These religious freedom laws are a threat to the LGBT movement, but not because they are a license to discriminate. They are a distraction, a means of changing the subject. We should prefer a fight against prejudice and real life discrimination over one against the free exercise of religion.
This is a call to action for the Stanford community, on campus and beyond. This is a call to action for those who have cared about our deaths in the past to begin caring about our lives.
Campus participation in Stanford’s 2012 Transgender Awareness Week has far exceeded expectations, according to members of Stanford Students for Queer Liberation (SSQL), which was the primary organizer of the event.
So this is the end. I remember ever since I was a young freshman working at The Stanford Daily as a graphics editor, I dreamed of writing a column. And as I approach my last days at Stanford, I’ve finally fulfilled this dream. It’s a bit surreal.
In an op-ed piece this past Wednesday, Jonathan Poto ’13 expressed frustration at Stanford’s decision to reinstate ROTC and at our Provost’s op-ed affirming his support of the transgender community at Stanford. Though I can well understand Mr. Poto’s frustration, I feel his view is not entirely fair to our leadership.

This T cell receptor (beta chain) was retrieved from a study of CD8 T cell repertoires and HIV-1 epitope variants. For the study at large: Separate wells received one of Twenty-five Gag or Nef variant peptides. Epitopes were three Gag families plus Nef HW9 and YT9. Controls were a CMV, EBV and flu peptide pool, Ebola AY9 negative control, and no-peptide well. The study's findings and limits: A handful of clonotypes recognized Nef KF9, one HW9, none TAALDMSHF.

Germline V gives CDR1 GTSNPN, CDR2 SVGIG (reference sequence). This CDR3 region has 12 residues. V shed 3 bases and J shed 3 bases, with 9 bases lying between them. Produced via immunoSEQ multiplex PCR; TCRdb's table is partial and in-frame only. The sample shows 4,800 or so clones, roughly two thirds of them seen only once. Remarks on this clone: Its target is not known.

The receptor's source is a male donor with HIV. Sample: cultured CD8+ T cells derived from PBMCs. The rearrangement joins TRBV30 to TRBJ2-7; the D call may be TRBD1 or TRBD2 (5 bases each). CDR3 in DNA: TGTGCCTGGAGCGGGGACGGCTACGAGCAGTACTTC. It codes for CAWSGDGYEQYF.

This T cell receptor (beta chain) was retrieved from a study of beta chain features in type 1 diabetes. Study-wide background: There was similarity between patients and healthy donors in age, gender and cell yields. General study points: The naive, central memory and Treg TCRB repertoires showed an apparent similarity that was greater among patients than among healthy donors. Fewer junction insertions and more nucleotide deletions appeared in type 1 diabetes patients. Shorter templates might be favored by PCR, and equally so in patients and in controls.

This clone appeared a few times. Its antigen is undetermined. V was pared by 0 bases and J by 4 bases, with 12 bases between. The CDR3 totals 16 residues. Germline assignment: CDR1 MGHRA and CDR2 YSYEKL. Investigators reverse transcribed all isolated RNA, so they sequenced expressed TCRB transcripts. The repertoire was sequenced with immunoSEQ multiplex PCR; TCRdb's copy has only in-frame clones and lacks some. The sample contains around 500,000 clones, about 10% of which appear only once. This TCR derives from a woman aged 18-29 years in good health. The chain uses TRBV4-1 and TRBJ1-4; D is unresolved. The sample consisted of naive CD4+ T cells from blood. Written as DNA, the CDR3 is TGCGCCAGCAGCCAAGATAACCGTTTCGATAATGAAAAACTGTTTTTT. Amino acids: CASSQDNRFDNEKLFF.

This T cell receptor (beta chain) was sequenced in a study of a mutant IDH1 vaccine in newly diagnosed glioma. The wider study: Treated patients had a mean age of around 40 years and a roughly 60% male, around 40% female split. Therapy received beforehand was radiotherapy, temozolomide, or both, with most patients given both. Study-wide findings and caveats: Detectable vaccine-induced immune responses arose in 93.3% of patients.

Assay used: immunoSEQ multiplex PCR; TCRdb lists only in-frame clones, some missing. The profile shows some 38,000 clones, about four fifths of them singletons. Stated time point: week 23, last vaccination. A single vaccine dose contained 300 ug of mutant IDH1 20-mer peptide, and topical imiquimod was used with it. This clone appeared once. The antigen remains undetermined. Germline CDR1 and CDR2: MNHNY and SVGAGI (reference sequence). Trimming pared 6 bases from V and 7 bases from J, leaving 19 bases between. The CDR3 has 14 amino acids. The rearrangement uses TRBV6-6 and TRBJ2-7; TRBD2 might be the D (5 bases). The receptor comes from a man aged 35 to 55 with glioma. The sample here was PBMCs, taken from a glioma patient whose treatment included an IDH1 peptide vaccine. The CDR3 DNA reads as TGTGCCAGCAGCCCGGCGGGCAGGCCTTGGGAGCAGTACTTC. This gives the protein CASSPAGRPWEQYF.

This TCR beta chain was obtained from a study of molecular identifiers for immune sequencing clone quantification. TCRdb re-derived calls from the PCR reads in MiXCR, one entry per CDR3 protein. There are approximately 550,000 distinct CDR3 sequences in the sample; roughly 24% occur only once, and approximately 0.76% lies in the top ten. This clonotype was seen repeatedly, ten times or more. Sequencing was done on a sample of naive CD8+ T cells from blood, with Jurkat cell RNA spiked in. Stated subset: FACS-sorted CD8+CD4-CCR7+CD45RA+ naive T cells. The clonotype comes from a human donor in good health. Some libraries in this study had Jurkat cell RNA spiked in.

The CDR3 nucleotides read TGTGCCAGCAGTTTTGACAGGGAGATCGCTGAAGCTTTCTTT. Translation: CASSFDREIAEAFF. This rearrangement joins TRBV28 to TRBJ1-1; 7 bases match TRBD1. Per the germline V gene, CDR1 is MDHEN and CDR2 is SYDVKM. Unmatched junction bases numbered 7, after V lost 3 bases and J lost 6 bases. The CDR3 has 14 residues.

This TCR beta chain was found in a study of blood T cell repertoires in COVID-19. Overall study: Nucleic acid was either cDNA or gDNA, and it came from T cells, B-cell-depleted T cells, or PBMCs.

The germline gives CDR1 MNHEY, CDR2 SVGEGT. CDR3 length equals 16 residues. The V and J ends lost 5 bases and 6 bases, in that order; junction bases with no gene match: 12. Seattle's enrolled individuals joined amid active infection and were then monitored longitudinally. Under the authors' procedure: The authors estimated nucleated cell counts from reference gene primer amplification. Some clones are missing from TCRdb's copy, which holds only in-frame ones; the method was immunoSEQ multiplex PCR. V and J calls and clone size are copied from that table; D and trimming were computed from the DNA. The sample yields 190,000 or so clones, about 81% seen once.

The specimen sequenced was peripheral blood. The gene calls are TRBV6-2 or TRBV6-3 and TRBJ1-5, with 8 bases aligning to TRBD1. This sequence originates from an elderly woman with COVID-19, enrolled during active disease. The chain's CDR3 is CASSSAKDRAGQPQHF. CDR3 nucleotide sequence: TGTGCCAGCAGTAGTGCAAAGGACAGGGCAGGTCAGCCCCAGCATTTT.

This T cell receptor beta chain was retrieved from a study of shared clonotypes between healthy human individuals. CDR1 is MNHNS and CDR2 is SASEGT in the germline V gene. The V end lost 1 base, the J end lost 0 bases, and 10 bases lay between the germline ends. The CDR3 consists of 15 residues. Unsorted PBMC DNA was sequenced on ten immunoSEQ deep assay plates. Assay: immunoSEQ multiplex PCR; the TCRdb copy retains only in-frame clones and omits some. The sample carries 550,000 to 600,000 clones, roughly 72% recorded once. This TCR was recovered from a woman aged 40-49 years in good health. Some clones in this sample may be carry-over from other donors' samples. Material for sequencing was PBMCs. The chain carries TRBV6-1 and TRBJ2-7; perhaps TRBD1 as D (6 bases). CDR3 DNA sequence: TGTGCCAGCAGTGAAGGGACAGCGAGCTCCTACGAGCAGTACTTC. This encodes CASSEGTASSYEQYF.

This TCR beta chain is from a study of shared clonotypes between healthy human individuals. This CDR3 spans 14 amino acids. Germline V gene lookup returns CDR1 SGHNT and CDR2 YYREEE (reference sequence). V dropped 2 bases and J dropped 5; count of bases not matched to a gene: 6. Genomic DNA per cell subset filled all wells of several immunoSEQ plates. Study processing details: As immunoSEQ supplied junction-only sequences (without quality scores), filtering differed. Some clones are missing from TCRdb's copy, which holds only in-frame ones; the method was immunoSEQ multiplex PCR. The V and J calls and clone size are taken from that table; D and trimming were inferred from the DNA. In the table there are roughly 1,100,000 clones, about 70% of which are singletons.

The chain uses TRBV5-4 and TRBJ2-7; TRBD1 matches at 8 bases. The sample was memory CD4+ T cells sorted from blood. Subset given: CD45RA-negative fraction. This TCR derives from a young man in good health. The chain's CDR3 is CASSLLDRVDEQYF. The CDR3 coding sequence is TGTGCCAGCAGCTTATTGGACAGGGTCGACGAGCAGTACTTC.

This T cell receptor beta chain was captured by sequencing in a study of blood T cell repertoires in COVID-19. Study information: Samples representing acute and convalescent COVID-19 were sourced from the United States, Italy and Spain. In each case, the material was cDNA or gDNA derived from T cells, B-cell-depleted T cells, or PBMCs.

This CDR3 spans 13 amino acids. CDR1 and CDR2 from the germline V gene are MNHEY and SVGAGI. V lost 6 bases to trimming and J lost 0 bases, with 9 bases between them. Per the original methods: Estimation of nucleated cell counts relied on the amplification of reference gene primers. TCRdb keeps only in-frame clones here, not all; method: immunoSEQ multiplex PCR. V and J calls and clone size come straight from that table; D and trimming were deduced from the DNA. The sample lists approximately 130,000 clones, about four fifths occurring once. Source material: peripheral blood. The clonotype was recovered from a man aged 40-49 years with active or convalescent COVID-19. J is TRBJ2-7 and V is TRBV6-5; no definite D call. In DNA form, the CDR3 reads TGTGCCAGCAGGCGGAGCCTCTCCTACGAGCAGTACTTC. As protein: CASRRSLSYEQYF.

Last Thursday, a week after the Faculty Senate’s controversial decision to support the reinstatement of ROTC at Stanford, Provost John Etchemendy issued an op-ed directed at students who felt the decision condoned prejudice against transgender people. While reaching out to the student body was a commendable action in itself, Etchemendy’s taking sides with the pro-return camp, then undemocratically calling for an end to the anger of the anti-return camp without addressing their additional frustrations, sends a message that Stanford’s administration does not respect the rights of the students to oppose decisions made by the administration.
I loved reading as a kid. The English major within me is a bit ashamed to say this, but my favorite books are still the books I read from when I was 11 or 12. There’s something really magical about that love of reading as a child, when you did it for the sake of doing it, when there were no papers to write or no class discussion to prepare for. Those were the days before I was trained to critically deconstruct everything I read, and I could completely lose myself in the narrative and the characters. I miss those days.
Last Thursday, the Faculty Senate passed a motion recommending that President Hennessy initiate discussions with the U.S. military about reinstating ROTC at Stanford. This was the most difficult issue to come before the Senate in many years.